The Lowdown Hub

The darkest hour is before dawn – 2020 could mark humanity’s sunrise instead of its sunset

The Covid pandemic is both a troubling glimpse into what our new normal could be and a gateway to change

This year has defied all expectations. Whole countries shut down. Events canceled: weddings, holidays, the Olympics. Many wore a face mask for the first time or distinctly remember the last time they were hugged.

The Covid-19 pandemic is both a troubling glimpse into what our new normal could be and a gateway to change.

We’ve experienced how advances, in travel and technology, leave us more vulnerable to viruses and misinformation. Oceans and borders no longer act as protective barriers. The richest countries weren’t necessarily the most prepared.

Instead, countries like Rwanda – supported by 50,000 community health workers – and Vietnam – which shares a border with China – have shown you do not need to be wealthy or an island to crush an epidemiological curve. A new UN report further affirms how progress has become a double-edged sword. Humans live longer, safer, and richer lives but are now destabilizing the very planetary systems we rely on. Inequality is eroding our societies and is only getting worse, as demonstrated by billionaires getting exponentially richer during the pandemic while their employees lost jobs, many never to return and often leaving them without access to health services.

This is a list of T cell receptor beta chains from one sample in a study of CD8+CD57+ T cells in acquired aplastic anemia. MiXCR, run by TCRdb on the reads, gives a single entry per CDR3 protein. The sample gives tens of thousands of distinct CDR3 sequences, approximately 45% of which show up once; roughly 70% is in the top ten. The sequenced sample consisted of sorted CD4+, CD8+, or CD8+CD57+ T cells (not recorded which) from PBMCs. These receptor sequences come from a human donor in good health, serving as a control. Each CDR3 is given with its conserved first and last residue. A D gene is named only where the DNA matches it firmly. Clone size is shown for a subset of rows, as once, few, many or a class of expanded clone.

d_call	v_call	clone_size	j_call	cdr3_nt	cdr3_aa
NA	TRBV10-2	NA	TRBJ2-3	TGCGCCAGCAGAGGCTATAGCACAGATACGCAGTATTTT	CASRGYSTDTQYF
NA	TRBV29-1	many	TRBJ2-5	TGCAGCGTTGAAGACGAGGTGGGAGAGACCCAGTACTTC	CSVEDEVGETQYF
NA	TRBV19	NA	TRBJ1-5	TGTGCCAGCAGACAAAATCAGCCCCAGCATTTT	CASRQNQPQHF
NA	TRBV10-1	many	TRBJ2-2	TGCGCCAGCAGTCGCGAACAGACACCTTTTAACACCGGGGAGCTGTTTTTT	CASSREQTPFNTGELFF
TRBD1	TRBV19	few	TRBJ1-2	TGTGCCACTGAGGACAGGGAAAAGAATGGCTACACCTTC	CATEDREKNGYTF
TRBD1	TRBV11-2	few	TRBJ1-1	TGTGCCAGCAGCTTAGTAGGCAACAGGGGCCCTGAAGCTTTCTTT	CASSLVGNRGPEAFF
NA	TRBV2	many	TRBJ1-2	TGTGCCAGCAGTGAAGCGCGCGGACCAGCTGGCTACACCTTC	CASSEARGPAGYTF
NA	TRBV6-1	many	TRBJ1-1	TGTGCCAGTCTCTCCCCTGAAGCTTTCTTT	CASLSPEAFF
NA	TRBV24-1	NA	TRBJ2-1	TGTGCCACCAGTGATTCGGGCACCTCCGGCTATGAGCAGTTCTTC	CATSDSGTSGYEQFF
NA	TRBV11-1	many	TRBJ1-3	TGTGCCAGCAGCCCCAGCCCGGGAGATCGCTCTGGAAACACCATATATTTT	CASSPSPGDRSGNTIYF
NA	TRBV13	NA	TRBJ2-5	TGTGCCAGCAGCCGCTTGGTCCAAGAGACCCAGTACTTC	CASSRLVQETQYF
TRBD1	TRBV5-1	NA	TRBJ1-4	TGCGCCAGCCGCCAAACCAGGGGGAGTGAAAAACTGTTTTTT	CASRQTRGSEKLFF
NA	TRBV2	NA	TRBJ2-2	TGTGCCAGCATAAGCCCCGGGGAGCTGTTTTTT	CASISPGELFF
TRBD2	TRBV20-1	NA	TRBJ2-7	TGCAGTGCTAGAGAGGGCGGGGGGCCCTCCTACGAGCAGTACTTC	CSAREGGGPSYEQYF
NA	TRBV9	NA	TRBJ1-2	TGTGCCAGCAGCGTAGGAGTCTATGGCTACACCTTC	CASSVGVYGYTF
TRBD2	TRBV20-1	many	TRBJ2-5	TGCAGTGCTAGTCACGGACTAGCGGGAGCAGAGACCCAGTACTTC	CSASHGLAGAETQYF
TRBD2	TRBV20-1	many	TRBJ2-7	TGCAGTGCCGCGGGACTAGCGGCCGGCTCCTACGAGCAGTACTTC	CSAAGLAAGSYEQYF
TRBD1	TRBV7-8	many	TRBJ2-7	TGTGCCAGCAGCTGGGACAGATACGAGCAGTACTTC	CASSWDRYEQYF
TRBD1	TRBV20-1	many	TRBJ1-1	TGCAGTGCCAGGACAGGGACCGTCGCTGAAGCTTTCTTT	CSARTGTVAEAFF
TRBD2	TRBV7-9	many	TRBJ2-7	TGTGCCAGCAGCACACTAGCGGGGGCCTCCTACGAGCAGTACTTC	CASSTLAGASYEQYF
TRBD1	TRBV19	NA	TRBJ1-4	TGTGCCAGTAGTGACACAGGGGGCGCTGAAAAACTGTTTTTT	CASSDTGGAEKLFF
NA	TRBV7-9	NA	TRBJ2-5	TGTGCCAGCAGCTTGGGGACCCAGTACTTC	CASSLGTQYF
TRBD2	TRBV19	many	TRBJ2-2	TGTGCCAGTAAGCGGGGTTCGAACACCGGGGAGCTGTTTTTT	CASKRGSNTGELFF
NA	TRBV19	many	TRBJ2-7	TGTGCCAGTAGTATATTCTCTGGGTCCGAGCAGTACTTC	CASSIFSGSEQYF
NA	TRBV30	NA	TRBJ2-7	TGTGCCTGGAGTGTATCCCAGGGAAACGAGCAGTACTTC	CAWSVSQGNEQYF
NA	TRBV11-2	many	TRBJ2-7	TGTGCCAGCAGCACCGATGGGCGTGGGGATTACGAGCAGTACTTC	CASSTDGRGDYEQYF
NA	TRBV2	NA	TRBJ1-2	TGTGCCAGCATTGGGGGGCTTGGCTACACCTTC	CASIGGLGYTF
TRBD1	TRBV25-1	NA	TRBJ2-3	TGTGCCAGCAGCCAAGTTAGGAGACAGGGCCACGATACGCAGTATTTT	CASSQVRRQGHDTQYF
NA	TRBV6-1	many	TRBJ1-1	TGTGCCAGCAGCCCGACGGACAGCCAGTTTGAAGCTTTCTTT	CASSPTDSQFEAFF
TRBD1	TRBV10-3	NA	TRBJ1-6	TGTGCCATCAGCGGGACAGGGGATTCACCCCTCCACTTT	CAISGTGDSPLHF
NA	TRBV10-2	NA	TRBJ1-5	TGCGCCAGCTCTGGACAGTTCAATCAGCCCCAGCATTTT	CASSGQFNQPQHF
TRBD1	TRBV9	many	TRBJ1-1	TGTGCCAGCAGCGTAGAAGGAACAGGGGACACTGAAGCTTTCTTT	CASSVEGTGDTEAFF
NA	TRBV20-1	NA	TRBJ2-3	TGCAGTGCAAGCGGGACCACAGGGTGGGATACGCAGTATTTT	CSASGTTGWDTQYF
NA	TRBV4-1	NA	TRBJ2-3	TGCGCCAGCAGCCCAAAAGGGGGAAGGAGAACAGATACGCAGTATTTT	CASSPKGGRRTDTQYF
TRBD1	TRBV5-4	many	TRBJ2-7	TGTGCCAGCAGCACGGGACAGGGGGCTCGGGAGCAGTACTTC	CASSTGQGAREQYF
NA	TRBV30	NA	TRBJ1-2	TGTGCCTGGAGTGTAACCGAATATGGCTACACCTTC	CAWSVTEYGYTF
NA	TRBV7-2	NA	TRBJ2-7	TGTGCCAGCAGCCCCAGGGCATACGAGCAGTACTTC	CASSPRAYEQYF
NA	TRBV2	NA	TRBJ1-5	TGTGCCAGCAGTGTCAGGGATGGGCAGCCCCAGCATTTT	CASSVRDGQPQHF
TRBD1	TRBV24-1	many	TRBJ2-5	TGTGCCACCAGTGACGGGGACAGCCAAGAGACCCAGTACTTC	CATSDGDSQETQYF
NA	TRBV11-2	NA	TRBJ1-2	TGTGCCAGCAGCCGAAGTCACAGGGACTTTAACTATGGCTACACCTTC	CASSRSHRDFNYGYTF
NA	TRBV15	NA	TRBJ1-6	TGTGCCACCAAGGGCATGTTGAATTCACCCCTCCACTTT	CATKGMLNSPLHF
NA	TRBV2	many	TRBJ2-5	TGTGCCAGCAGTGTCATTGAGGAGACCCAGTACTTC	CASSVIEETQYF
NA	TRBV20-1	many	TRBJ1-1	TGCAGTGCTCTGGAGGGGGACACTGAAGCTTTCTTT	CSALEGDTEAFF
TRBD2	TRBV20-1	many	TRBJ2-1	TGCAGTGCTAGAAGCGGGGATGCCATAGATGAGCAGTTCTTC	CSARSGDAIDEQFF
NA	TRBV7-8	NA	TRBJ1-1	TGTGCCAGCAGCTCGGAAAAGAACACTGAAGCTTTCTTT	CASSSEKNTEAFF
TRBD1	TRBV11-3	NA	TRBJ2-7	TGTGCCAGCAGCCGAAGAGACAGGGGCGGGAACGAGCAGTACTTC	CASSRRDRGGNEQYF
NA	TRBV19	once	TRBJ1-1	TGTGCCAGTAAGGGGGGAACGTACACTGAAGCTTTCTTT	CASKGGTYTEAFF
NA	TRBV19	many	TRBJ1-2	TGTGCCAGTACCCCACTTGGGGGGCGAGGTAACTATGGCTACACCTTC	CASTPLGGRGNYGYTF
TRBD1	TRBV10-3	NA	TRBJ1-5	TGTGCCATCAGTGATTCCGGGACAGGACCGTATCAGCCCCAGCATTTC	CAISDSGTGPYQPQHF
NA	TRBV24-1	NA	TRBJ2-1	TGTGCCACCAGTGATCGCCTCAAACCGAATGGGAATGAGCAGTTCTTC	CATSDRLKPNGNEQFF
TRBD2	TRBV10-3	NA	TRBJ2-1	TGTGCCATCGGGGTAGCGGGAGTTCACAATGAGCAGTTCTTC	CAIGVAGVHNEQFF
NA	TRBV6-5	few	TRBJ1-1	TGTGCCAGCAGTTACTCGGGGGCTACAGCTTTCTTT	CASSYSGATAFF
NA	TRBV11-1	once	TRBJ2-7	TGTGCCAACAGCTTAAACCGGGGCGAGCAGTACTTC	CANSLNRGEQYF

This consolidation of wealth at the top enables the most powerful to increasingly block action to flip the pyramid on its head. At the same time, it is getting harder for those with the greatest needs to change how the world works, as their agency is eroded. These power imbalances fence humans in as we acidify oceans, pollute our water supply, and compromise biodiversity – with the climate crisis increasingly impacting our everyday lives.

Reading this, you might feel the battle is already lost. Far from it. Consider that Covid-19 is only a chapter in a bigger but lesser-known saga, marked by humans becoming the dominant force shaping the Earth. Scientists call this emerging era, the Anthropocene.